Sun | Oct 22, 2017

Active season - Agencies forecast heavy rains, flooding

Published:Tuesday | May 31, 2016 | 12:00 AMAnastasia Cunningham
Residents trying to pick up the pieces of their houses in Portland Cottage, Clarendon, after Hurricane Ivan did significant damage in 2004.
Cedric Van Meerbeeck, climatologist at the Caribbean Institute of Meteorologist and Hydrology (CIMH) based in Barbados
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Roseau, Dominica:

The 2016 hurricane season is expected to be very active, with a forecast of increased rainfall and more flash flooding over the next six months.

Based on data and predictions from several world-leading weather agencies, it is forecast that there will be approximately 10-16 named storms, four to eight hurricanes, and one to four intense hurricanes. This was announced at the eighth staging of the Caribbean Climate Outlook Forum (CariCOF), now in its fifth year, being held at the Fort Young Hotel in Roseau, Dominica. The 2016 hurricane season officially starts tomorrow, June 1.

"We expect that there will be more extreme wet spells. That means a couple of days in which there will be enormous amounts of rainfall that can come. Because that chance is getting higher and higher as we go on into our wet season, the risk of flash floods that lead on from such wet spells becomes much greater," Cedric Van Meerbeeck, climatologist at the Caribbean Institute for Meteorology and Hydrology (CIMH), based in Barbados, told The Gleaner.

"I'm not saying there will be much more of those wet spells - because they are not very frequent anyway - but you just need one in a specific area to actually cause flash flooding, and correspondingly, depending on the slope, also landslides."

The shift from the El Nino system into the La Nina system is also worrying because of the expected impact and implications. It is expected to increase the chances of a wetter season.

"There are two reasons for what we are seeing. A La Nina usually brings us more rain because it increases the capacity of single storms to become more powerful, and when a storm is more powerful, it is going to rain more. So with the rainfall intensity increasing, that is when you see those flash floods," said Van Meerbeeck.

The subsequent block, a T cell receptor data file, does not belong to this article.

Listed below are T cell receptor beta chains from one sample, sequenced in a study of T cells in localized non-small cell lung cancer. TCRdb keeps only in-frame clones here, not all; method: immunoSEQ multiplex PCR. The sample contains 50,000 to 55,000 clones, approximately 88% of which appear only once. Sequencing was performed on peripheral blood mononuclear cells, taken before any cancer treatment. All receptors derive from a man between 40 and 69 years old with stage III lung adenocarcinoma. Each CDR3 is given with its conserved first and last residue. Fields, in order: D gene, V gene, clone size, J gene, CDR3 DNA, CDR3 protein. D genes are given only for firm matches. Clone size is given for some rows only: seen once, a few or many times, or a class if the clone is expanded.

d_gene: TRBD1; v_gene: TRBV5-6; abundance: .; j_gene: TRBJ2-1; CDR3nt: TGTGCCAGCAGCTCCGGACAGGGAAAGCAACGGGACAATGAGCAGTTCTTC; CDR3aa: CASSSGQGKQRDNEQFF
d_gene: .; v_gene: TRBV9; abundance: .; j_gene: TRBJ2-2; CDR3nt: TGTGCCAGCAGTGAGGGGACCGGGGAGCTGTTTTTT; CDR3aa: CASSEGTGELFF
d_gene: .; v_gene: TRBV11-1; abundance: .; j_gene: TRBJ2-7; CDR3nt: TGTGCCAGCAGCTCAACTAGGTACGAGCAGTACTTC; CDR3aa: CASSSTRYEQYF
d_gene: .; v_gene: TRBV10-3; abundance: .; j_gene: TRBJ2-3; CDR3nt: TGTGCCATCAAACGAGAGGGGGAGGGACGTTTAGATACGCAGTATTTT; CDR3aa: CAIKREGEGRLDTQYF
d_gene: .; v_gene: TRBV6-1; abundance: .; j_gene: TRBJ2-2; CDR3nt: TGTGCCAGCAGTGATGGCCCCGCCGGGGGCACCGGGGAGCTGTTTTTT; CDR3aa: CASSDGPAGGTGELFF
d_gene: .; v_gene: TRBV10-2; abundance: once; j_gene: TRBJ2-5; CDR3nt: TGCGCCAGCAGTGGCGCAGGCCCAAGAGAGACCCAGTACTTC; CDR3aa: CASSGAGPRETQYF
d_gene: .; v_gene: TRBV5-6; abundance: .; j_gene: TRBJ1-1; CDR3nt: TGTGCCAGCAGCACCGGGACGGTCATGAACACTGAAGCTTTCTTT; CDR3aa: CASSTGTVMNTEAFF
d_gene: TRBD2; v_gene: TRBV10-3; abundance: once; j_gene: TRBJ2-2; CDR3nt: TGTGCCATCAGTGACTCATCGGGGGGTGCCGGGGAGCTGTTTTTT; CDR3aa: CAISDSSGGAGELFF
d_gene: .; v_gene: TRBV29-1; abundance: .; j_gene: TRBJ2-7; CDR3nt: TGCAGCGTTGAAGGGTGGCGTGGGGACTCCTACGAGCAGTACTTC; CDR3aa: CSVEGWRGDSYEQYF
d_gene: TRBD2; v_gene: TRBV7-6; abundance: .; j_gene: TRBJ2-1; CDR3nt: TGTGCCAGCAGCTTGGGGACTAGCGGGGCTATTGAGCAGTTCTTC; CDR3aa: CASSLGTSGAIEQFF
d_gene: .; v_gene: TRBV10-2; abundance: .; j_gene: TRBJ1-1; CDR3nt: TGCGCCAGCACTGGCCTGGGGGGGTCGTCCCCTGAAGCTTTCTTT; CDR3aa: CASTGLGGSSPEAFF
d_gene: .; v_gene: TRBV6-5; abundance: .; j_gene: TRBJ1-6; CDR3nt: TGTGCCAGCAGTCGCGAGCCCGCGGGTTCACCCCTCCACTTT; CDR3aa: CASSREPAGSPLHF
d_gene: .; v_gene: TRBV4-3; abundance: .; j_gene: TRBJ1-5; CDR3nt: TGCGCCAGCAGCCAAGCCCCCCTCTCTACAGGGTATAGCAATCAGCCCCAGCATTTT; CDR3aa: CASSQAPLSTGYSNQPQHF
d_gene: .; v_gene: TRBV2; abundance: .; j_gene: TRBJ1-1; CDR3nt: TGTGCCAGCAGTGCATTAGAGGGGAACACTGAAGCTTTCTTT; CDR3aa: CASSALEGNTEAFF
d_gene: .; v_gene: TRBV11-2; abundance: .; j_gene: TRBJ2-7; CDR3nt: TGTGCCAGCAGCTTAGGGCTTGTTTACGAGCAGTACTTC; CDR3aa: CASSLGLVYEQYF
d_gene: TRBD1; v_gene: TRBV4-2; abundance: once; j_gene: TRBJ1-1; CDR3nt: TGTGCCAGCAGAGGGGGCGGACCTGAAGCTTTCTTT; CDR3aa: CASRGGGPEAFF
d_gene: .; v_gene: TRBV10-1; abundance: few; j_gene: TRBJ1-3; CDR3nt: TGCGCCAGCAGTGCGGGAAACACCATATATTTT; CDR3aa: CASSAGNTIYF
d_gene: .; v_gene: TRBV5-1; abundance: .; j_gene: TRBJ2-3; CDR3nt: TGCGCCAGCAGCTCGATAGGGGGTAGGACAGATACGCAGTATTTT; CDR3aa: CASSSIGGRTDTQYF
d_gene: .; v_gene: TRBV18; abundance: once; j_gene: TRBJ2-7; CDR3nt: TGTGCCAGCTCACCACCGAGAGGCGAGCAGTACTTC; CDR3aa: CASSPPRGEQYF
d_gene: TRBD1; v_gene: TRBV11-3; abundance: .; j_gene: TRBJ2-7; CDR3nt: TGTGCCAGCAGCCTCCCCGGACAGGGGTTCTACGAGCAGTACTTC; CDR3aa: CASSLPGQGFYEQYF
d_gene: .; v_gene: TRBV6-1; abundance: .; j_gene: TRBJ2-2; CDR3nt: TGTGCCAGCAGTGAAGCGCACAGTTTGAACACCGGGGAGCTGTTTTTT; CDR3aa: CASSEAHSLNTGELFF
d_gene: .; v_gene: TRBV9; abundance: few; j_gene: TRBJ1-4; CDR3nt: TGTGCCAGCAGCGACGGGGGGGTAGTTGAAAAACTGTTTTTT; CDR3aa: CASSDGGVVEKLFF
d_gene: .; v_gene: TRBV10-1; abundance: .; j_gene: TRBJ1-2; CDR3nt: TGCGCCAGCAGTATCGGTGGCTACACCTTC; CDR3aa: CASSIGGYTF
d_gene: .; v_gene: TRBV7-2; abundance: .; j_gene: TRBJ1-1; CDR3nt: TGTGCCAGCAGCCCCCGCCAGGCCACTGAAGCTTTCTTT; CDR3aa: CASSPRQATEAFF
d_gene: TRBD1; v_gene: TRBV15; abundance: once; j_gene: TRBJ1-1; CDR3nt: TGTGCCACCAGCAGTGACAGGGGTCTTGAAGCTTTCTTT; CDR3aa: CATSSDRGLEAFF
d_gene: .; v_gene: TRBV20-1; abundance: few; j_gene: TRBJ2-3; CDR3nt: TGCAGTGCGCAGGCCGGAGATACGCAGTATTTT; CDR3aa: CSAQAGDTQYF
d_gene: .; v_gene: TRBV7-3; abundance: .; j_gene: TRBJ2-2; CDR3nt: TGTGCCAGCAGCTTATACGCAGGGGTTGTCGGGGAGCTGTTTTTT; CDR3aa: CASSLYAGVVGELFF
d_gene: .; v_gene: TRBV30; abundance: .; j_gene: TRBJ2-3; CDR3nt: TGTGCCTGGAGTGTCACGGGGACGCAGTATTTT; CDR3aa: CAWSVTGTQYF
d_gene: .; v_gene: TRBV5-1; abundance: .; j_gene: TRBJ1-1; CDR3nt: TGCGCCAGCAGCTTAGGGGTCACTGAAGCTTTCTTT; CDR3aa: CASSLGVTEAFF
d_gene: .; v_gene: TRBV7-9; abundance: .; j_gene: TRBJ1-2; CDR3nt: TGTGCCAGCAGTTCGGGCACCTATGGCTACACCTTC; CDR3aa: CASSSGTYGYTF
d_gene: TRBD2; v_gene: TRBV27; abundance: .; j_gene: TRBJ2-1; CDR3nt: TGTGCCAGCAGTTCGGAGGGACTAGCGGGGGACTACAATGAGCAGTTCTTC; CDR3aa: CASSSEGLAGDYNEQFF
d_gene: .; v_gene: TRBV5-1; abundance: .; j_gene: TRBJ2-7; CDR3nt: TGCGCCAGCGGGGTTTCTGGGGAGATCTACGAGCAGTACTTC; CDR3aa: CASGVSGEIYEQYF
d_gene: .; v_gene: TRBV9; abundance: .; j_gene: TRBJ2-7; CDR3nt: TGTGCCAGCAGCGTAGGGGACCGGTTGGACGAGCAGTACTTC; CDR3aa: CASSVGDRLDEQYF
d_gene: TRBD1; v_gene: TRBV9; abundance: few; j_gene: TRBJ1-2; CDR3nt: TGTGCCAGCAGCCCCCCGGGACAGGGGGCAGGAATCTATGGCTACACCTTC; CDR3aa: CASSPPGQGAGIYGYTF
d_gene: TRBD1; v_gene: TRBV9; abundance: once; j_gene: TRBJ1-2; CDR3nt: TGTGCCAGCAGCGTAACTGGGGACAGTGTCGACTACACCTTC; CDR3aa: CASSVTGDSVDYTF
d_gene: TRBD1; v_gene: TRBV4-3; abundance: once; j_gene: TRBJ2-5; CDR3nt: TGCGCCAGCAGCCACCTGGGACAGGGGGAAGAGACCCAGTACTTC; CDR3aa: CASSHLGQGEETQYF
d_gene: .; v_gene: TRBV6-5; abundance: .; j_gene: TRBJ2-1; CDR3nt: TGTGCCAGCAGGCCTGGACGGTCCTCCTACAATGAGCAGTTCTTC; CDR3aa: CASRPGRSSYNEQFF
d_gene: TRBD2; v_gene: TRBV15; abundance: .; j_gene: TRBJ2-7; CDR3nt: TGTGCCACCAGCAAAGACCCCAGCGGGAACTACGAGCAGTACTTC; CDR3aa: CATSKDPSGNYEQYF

"The other reason, and why we are worried now, is that we are going out of an El Nino but are not yet in the La Nina. After a drought, whatever rainfall we have, if it is very intense on dry soil, if the dry soil does not have the capacity to absorb a lot of the rainfall, there is still a high chance that whatever rainfall we have runs off the surface and, therefore, causes flash flooding as well. And for the landslides, there is also an impact as well because in a dry season, the plants' rooting activity has been reduced, so the roots are less strong. That means they stabilise the loose soil less and, therefore, there is more chance of landslides as well."

Caribbean meteorologists and international climate researchers are meeting over the next two days to not only officially announce the forecasts for the Caribbean's wet/hurricane season and discuss their implications for the region with several national and regional stakeholders in climate-sensitive sectors, but to look at mitigating the impact, particularly on the health sector, and creating effective early warning systems.

Discussions will also be had on how the Caribbean Small Island Developing States can build resilience to extreme weather and climate events, with a focus on the important role that national and regional health and disaster risk management agencies play in building a climate resilient Caribbean.

This is the first year that the health sector is being engaged in this conference, particularly because of the expected increased rainfall, which will lead to more mosquito-breeding sites and the nations' fight to control vector-borne diseases such as the Zika virus, chikungunya, yellow fever, and dengue fever. The discussions will look at how higher temperatures, drought, and increased rainfall affect these diseases transmitted mainly by the Aedes aegypti mosquito.

"The theme of this year's conference is to look at the impact of climate change on the health of the nations and how to integrate climate-change information into the health sector decision-making process," stated Adrian Trotman, chief of applied meteorology and climatology at CIMH.

The organisers are also hoping to work with the high level stakeholders to create effective real time, early warning systems to better aid countries in preparing for the impending disasters. Early warning information is very important in helping Caribbean development agencies and government ministries that especially deal with health and disaster risk reduction.

The organisers felt it was important to use this year's conference to look at disaster risk reduction on the health sector, following last year's Tropical Storm Erika that significantly damaged Dominica and posed great public health threat in its aftermath. Dominica suffered damages amounting to EC$1.2 billion in extensive infrastructural losses, multiple injuries, and deaths.

Officially named the 2016 Wet/Hurricane Season Caribbean Climate Outlook Forum (CariCOF), the event is organised by the regional climate-services provider, the Caribbean Institute for Meteorology and Hydrology (CIHM) in collaboration with the Dominica Meteorological Service. The development partners include the United States Agency for International Development (USAID), the Department of Environment Canada, The World Meteorological Organisation, the International Research Institute for Climate and Society (IRI), and the University of Arizona, United States.

anastasia.cunningham@gleanerjm.com